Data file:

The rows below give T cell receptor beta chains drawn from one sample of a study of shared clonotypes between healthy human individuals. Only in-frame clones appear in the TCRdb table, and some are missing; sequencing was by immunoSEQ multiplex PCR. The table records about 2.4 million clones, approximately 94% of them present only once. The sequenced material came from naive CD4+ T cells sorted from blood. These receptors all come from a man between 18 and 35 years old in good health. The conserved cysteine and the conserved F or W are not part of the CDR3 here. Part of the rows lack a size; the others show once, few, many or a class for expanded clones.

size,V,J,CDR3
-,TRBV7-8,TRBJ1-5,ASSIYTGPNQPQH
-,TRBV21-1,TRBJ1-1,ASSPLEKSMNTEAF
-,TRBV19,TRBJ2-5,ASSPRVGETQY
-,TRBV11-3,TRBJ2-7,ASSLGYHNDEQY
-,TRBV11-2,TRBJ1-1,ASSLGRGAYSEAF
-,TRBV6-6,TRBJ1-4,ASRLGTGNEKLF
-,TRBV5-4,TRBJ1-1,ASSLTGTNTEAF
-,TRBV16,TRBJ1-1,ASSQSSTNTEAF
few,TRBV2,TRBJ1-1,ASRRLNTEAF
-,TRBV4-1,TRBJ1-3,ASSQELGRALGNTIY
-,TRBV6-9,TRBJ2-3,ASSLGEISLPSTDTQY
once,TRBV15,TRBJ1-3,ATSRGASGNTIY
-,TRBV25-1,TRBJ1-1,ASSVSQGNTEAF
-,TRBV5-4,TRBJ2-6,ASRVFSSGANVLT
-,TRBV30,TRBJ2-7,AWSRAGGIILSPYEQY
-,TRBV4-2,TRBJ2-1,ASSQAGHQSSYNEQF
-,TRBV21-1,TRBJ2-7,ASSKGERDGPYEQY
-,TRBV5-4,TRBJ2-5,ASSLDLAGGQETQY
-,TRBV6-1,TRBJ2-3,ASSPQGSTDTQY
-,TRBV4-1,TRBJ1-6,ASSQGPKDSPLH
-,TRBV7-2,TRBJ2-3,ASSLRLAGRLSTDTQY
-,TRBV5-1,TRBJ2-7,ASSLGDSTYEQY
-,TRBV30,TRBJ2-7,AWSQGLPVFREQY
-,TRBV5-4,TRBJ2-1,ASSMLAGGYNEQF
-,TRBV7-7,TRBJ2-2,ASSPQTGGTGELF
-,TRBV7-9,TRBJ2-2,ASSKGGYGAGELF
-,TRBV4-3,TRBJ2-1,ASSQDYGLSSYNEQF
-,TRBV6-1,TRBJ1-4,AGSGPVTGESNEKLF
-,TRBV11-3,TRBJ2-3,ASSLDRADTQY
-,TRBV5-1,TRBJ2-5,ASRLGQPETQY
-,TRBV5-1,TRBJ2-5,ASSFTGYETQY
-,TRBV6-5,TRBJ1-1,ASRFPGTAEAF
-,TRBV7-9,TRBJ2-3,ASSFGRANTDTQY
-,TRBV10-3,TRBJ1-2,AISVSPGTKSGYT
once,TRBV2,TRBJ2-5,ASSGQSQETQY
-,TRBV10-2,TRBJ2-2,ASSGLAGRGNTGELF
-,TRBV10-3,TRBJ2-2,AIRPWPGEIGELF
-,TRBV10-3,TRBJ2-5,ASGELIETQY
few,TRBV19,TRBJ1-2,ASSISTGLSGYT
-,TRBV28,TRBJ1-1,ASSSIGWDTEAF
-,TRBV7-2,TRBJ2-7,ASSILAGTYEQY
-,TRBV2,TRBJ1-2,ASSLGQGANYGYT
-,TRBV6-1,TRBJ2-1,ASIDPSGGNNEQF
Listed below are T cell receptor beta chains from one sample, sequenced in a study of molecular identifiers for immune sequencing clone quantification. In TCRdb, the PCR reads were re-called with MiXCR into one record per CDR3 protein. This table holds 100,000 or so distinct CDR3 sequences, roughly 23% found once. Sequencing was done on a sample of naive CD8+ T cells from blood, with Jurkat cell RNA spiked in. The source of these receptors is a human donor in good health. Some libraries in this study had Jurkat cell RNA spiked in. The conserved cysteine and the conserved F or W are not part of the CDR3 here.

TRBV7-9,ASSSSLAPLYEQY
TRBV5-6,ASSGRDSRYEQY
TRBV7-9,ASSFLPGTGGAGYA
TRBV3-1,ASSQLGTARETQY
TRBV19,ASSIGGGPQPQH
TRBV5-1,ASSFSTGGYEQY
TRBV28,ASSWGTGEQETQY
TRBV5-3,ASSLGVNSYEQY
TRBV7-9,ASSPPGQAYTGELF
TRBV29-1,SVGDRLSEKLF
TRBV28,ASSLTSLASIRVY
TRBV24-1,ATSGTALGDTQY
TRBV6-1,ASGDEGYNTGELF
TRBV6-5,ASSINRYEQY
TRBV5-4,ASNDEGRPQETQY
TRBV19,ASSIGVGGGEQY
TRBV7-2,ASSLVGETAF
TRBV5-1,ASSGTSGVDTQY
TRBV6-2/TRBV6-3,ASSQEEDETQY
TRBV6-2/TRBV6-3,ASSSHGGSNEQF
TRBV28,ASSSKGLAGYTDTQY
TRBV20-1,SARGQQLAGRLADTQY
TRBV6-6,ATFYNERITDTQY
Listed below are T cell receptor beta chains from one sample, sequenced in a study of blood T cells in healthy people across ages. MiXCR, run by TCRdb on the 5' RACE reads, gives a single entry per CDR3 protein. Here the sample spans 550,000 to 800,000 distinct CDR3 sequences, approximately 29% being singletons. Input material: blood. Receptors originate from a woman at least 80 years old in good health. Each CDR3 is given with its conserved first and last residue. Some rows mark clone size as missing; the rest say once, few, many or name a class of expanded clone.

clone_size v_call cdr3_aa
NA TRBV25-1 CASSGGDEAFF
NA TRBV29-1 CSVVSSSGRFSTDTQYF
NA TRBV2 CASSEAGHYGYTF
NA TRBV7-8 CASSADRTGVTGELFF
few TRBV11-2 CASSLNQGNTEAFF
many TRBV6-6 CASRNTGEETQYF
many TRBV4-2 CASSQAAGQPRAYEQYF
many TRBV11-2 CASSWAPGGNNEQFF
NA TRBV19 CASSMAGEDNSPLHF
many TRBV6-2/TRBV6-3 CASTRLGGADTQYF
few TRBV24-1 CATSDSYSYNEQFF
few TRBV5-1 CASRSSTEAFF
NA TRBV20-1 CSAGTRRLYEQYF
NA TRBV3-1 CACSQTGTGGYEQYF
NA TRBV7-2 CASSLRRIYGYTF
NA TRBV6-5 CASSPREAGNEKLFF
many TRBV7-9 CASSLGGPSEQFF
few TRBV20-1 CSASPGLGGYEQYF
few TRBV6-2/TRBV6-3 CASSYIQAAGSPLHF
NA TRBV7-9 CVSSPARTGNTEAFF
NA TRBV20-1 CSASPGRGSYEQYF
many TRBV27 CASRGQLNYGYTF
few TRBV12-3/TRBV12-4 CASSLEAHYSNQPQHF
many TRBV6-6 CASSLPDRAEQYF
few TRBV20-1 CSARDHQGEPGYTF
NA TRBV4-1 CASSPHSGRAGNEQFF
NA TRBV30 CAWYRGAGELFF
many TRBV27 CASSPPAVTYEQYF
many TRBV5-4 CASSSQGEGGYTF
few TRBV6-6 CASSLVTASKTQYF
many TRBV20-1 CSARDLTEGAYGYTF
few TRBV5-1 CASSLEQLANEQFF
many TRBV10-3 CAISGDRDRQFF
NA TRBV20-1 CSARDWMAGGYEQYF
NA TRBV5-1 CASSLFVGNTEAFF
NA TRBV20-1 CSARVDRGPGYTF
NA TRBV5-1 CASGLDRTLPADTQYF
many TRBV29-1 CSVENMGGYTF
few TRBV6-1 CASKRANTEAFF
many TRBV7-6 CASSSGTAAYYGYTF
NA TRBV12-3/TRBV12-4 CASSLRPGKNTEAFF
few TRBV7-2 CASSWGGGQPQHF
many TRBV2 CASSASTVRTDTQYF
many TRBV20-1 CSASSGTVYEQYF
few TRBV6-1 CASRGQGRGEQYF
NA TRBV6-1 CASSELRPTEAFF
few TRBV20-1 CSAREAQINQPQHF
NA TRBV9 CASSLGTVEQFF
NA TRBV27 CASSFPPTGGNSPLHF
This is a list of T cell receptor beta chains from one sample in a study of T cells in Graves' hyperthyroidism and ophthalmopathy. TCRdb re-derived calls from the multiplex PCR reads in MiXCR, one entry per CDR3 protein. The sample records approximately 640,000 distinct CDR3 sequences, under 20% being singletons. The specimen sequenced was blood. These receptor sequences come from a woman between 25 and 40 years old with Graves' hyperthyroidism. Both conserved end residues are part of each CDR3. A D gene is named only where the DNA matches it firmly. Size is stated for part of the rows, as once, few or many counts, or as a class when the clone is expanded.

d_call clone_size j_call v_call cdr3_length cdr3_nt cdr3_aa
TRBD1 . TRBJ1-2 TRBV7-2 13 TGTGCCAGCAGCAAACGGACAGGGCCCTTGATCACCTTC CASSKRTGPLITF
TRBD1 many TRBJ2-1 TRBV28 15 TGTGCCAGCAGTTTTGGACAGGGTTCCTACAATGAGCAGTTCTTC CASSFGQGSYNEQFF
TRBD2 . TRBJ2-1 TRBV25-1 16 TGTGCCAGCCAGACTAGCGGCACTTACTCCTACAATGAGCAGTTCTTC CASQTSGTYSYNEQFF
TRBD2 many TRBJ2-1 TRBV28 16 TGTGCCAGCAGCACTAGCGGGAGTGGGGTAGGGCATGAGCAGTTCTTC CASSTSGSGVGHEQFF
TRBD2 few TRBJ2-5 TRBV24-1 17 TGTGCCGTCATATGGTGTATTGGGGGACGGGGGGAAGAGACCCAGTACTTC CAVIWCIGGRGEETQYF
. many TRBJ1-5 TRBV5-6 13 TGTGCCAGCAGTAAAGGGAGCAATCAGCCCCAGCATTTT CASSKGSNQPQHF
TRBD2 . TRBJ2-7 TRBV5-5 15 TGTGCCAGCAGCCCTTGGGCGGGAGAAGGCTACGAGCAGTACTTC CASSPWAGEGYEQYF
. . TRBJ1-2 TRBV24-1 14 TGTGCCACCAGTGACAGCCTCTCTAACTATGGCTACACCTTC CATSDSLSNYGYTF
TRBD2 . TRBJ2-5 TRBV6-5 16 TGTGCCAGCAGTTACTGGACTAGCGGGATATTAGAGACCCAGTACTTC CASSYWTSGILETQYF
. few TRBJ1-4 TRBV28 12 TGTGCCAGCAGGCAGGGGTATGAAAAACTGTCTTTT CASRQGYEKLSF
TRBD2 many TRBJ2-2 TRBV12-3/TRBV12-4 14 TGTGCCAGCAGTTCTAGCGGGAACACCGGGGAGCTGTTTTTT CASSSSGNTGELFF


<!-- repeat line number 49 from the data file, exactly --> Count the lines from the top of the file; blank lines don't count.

TRBV7-9,ASSFLPGTGGAGYA